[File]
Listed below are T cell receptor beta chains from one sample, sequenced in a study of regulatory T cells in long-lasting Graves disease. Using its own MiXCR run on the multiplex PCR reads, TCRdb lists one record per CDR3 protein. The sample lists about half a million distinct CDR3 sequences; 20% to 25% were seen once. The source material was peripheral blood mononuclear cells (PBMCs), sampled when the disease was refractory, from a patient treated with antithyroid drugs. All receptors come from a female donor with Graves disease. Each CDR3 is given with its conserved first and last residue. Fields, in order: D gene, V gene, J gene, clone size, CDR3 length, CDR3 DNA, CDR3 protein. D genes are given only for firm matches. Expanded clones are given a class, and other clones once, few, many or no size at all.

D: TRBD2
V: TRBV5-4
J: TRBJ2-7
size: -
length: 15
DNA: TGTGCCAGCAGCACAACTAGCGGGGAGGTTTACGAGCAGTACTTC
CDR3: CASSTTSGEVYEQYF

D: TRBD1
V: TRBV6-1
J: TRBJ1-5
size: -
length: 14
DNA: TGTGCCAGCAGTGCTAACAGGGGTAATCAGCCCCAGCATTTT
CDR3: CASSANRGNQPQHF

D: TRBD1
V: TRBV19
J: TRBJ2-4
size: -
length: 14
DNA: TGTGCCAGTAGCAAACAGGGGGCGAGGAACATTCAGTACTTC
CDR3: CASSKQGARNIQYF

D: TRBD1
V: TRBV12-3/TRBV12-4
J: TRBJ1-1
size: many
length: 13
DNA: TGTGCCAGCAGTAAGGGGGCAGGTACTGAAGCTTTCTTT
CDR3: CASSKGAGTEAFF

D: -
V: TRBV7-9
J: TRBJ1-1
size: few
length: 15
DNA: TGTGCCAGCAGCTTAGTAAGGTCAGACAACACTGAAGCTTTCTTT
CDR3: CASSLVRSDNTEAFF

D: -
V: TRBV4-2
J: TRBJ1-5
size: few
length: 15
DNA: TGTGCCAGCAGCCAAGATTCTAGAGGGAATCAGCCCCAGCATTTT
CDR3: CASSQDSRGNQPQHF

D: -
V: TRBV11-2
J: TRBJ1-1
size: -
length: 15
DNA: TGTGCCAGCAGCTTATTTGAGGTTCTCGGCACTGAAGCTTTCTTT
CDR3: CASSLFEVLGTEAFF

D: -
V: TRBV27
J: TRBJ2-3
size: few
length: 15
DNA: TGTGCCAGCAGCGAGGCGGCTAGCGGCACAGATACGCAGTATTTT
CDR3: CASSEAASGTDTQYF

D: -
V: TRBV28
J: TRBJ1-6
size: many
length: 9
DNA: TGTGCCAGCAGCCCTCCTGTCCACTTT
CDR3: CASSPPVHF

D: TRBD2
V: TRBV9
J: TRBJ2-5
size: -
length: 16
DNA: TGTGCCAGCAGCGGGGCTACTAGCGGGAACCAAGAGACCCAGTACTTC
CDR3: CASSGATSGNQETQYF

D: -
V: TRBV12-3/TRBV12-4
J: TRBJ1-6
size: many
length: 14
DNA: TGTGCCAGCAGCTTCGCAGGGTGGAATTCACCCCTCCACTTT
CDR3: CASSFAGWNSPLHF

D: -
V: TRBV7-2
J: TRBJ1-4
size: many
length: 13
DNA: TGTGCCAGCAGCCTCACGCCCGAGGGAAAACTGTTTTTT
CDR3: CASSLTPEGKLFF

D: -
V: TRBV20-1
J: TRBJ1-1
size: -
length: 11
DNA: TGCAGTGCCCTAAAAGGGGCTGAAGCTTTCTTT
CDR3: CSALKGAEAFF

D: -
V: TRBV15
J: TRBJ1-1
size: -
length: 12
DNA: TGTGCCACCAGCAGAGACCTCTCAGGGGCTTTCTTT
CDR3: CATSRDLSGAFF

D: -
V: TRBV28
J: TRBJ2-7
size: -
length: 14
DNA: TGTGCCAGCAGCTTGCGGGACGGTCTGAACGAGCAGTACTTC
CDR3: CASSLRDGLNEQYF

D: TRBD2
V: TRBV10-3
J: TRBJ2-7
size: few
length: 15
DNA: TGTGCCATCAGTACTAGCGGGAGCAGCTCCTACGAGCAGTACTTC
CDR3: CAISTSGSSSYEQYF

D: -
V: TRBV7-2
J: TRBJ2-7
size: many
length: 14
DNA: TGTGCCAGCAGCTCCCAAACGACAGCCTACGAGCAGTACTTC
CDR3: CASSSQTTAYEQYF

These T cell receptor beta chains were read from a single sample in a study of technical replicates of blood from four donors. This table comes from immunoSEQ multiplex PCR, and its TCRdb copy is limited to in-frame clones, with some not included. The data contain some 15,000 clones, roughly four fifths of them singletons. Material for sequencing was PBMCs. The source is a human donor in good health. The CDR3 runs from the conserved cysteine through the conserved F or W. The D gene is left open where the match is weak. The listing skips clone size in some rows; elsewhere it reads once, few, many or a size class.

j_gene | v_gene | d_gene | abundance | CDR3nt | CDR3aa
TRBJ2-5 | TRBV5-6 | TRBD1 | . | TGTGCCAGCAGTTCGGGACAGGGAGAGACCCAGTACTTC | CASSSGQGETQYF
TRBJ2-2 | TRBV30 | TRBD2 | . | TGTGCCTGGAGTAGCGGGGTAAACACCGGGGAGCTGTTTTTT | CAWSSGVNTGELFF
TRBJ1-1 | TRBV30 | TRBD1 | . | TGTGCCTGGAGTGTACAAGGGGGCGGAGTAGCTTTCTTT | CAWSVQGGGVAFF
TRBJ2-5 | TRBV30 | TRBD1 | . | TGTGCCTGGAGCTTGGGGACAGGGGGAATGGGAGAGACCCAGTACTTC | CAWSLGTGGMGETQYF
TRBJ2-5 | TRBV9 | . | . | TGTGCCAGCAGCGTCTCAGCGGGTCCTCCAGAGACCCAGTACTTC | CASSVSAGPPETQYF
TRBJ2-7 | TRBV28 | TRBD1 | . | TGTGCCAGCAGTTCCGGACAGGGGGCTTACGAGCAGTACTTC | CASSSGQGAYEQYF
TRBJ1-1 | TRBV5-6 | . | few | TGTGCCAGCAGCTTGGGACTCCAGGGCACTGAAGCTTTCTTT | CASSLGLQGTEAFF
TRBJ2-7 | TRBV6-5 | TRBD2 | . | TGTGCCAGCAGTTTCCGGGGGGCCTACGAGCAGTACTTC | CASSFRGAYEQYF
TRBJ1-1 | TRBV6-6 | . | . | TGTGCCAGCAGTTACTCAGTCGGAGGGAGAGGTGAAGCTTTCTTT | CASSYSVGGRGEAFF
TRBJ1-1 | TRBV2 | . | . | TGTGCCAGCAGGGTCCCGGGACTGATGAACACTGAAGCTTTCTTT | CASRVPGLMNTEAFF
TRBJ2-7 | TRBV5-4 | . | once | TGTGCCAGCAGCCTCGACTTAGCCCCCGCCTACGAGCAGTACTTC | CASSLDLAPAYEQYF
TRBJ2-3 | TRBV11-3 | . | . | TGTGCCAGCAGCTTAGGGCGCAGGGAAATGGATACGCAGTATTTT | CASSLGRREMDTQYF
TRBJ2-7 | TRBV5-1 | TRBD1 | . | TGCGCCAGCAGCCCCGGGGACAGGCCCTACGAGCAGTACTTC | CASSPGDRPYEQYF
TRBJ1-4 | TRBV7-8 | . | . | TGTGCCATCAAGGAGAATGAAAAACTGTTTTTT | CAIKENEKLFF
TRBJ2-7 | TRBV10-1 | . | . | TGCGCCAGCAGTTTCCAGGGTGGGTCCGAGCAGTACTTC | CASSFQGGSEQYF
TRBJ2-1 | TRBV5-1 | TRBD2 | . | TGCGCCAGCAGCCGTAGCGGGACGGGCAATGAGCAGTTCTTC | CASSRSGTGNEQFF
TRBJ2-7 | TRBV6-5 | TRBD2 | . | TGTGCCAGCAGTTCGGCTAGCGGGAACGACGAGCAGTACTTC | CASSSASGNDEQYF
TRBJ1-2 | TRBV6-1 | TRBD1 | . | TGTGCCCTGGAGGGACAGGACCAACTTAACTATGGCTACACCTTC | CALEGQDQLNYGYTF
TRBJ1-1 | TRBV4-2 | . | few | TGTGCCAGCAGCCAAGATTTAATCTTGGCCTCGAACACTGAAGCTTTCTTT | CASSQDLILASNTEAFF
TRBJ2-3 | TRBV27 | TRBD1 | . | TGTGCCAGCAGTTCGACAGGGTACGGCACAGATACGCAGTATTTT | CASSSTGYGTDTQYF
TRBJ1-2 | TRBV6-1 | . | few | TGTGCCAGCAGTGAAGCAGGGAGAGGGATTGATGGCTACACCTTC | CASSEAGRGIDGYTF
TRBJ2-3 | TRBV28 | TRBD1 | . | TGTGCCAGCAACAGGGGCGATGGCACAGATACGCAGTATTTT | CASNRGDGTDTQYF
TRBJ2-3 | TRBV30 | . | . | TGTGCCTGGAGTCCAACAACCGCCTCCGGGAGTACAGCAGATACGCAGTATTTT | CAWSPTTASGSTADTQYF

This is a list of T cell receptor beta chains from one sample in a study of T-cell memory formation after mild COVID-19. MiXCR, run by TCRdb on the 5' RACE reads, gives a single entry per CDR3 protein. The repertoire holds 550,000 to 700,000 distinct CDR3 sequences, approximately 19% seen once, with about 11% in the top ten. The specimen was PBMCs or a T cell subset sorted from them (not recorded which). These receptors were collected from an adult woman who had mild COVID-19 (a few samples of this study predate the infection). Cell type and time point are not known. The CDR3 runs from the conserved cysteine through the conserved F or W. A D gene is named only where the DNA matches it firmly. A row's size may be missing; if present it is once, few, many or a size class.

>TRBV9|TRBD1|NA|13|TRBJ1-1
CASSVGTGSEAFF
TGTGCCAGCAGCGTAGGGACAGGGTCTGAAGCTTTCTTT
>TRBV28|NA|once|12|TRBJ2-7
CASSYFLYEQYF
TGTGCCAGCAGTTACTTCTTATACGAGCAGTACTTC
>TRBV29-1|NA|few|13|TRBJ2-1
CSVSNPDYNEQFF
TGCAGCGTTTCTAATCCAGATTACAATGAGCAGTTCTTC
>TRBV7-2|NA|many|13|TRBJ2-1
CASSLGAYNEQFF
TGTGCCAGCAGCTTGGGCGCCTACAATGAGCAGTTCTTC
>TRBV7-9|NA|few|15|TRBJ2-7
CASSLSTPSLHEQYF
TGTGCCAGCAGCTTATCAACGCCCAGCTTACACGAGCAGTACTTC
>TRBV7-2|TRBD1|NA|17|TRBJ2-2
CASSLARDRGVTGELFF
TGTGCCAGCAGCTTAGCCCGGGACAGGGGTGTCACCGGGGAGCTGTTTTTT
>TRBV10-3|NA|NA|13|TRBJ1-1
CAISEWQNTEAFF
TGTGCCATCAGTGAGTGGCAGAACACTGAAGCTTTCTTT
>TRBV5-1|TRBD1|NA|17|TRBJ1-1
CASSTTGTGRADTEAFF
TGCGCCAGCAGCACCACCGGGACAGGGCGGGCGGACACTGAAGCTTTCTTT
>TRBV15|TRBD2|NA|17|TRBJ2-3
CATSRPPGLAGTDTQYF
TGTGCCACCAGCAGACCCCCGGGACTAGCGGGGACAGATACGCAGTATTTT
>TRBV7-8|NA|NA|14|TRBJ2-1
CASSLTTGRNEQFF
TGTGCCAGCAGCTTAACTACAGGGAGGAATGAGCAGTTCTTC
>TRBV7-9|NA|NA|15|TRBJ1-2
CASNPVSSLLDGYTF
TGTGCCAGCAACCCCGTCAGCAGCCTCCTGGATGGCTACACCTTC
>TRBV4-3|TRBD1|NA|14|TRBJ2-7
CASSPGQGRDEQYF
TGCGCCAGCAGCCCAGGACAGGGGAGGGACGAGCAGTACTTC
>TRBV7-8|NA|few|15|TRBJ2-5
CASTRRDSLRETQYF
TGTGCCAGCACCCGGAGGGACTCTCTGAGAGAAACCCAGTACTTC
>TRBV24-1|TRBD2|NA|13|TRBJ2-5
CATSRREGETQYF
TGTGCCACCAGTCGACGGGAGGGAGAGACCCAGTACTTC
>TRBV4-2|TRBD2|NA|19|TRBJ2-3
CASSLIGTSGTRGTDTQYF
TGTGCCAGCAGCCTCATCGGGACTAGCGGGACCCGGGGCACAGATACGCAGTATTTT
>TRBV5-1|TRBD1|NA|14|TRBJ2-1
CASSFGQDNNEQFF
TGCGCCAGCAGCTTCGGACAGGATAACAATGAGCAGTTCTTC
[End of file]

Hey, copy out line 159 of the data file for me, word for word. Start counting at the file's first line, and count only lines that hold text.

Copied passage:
>TRBV7-9|NA|few|15|TRBJ2-7